Exhibit charms with its twists on being "Handsome''
Ria Brodell’s drawing exhibition “The Handsome & the Holy’’ is not as corny as Kansas in August, but there’s a degree of intently self-aware schmaltz that moves it quite sweetly in that direction. It’s at Judi Rotenberg Gallery.
Brodell deploys heroes and stars from mid-20th-century American musicals, toys, saints, and more to examine ideas of masculinity. She pictures herself as Gene Kelly, a Ken doll, Curly from “Oklahoma!,’’ and other iconic male figures.
Gallery manager Patton Hindle says that Brodell identifies herself as queer. The artist was more interested in Ken than Barbie as a child; she also played with G.I. Joe and He-Man. She wasn’t allowed to watch much television, but she was given free rein with musicals. She went to Catholic school and aspired to be holy, but she longed to be handsome.
In the past, Brodell has made watercolors of hybrid animals in barren environments. Here, she adroitly uses gouache to tell a personal story that, like her odd creatures, unifies two unlikely elements. Her drawings are by turns comic and poignant in their naked evocation of a child’s fantasies.
“The Handsomest Ken Ever!’’ puts her in a toy sports car as a white-suited Ken doll, stiff and endearing. In “He-Man and St. Michael Find They Have a Lot in Common,’’ the saint and the doll, both clad in chest plates and boots, genially put their arms around each other.
“A Picnic With Audrey Hepburn’’ is the gravitational center of the show. In it, the slender young actress sits on a blanket with her back toward us and all the masculine self-portraits. It’s a picture of mythic femininity, here elusive. “The Handsome & the Holy’’ is a charming, playful, and nuanced consideration of gender, longing, and the conflict a girl feels when she dreams of being a man.
Elyashiv copied 15th-century German artist Martin Schongauer’s engraving “The Foolish Virgin’’ as a woodcut. He offers two prints here, one in burned linseed oil, the other in oil and ink, each evoking a woman and her lamp. In the second print, the artist cuts out the woman’s hair and moves it to her chin, like a beard.
I’m not sure what he’s getting at with that maneuver; indeed, given his previous work, it’s hard to grasp the conceptual underpinnings of this pair of prints. In a sense, it’s another exploration of gesture, this time with Elyashiv charting Schongauer’s.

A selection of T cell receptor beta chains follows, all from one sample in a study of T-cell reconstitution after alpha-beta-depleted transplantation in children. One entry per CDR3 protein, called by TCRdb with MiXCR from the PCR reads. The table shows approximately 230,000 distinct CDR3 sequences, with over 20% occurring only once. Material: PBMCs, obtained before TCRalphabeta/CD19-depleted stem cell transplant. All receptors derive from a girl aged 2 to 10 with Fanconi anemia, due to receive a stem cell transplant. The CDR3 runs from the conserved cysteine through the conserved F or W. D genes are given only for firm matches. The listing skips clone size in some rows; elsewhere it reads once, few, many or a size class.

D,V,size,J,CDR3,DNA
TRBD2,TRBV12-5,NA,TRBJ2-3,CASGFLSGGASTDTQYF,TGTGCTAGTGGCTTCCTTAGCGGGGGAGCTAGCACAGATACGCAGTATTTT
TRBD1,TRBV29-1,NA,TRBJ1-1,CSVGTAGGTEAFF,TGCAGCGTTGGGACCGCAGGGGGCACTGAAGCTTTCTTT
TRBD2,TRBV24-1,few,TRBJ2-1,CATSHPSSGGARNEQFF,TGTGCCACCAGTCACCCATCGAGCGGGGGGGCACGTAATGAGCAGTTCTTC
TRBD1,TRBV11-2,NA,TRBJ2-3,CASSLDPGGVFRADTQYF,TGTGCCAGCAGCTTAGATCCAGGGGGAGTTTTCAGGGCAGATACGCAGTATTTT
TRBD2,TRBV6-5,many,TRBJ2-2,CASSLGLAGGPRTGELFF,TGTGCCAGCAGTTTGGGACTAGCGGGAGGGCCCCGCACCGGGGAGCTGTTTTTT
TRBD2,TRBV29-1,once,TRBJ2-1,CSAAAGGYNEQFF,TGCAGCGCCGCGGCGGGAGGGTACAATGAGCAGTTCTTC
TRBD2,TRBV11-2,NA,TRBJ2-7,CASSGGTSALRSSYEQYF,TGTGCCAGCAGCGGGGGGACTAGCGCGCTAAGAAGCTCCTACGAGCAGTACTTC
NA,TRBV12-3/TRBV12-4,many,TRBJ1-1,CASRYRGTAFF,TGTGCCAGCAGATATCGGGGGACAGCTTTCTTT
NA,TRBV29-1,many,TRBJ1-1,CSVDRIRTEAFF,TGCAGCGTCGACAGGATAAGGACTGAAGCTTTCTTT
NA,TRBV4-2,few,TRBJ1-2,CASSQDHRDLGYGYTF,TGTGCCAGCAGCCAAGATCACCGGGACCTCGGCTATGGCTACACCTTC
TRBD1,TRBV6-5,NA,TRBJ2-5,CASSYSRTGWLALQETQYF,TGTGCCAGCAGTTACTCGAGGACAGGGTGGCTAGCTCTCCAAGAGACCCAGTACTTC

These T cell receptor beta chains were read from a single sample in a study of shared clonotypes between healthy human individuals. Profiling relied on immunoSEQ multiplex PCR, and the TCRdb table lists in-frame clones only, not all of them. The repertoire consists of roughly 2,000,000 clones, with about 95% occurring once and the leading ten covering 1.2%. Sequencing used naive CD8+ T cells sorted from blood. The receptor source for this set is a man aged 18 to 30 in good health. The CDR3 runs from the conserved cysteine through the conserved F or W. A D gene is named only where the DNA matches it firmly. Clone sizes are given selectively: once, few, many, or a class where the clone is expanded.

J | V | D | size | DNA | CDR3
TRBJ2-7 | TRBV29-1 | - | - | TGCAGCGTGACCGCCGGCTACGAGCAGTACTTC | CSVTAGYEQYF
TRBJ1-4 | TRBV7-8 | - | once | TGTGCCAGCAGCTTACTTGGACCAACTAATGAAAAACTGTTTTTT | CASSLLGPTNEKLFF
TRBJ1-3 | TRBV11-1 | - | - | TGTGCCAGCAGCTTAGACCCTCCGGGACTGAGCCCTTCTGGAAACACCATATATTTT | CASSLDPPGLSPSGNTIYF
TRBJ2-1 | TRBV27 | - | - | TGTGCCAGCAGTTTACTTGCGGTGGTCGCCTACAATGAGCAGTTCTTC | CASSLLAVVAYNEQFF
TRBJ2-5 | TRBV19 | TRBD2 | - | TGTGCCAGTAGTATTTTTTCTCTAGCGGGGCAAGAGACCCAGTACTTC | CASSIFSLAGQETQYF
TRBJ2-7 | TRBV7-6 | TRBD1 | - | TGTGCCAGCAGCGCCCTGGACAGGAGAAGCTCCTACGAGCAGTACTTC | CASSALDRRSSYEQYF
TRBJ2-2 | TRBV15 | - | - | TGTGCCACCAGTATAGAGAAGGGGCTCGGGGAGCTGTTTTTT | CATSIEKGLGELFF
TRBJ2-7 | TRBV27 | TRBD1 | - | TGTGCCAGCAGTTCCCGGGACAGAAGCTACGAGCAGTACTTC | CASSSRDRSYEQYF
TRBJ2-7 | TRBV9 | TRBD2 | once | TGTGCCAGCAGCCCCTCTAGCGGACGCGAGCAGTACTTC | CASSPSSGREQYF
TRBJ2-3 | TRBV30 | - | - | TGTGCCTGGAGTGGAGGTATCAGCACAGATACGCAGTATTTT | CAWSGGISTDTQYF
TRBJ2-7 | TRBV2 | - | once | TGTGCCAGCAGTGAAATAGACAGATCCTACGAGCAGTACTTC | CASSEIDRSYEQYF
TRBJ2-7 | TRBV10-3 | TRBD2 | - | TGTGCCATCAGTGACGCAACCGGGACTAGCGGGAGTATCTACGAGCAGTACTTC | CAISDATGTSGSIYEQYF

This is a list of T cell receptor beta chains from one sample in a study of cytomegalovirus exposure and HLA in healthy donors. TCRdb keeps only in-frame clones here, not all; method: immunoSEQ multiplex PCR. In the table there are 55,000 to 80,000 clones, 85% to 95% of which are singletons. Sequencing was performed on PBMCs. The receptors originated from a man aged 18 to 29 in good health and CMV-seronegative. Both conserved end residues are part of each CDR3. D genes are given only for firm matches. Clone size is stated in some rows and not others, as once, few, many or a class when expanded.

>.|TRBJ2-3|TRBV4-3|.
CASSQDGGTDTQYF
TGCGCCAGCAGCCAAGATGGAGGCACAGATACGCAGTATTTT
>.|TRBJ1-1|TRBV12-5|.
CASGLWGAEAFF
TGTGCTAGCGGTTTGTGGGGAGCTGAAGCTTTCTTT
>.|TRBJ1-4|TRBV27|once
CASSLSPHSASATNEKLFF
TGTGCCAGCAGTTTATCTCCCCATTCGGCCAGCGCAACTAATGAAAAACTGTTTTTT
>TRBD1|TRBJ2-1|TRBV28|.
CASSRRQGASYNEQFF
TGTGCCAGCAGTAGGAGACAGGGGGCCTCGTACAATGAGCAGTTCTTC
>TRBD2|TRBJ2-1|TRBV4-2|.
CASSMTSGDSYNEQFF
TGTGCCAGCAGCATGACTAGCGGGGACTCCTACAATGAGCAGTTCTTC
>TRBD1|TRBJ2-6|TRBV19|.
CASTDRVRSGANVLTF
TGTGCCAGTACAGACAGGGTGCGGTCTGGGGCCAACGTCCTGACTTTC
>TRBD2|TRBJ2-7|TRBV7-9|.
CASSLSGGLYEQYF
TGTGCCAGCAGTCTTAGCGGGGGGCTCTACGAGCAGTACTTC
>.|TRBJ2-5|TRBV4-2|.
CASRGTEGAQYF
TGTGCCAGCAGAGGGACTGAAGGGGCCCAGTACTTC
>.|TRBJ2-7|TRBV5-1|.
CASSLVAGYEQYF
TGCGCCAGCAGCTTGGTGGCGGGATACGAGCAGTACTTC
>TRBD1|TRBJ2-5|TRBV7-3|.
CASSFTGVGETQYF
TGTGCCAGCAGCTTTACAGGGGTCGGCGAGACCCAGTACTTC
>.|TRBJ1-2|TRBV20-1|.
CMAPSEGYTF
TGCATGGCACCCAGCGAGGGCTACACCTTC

Elyashiv also presents two “Oil Dress’’ prints, taken from designs for 18th-century gowns. These prints explore pattern, which links them more closely to Elyashiv’s maps and landscapes, where the eye finds patterns whether they were intended or not.
Brenda Star’s sculptures, also at Gallery NAGA, have deliciously sinuous forms. Made of white plaster, they come across as part bone, part flesh. Some are too cluttered, but most of them are economical and voluptuous. They tunnel and blossom. Blossoms are easy to admire, and the tunnels seduce with their elegant curves and shadows. Star garnishes the work with tiny references to animals, which imbue them with magic; they look like the tools of a shaman.
“Septa’’ is vertical wall sculpture that repeatedly divots in and coils around. Star has placed three sets of cat nostrils down the center; they become almost like vertebrae, but they’re pink and perhaps sniffing.
Hilary Alder, who just received her MFA from the Massachusetts College of Art and Design, works with bright string, stretching it tautly in eye-catching patterns inside boxes and, most impressively, in an 11-foot installation across the walls of the gallery.
Patty Adams, who just got her degree from the School of the Museum of Fine Arts and Tufts University, is a digitally canny painter and collage artist. Her process involves making a mixed-media work, then photographing it, printing it digitally on canvas, and adding paint and collage. The result, as in “Mary, Mary,’’ is riveting, as it shuttles the eye through space and plays tricks with surface and pattern.
In all of her works, Stephanie Pierce paints on a bed beneath a window in a small room. She plays with planes, angles, and a terrific fluttery brushstroke so the scene seems on the verge of dissolution.
I’d call Sangram Majumdar’s paintings still lifes, as they look at arrays of objects, but the objects stutter, crumple, and break apart. He works in a hushed palette that makes the scenes feel airless and focuses the eye on broken furniture and other items that almost, but intentionally don’t quite make sense.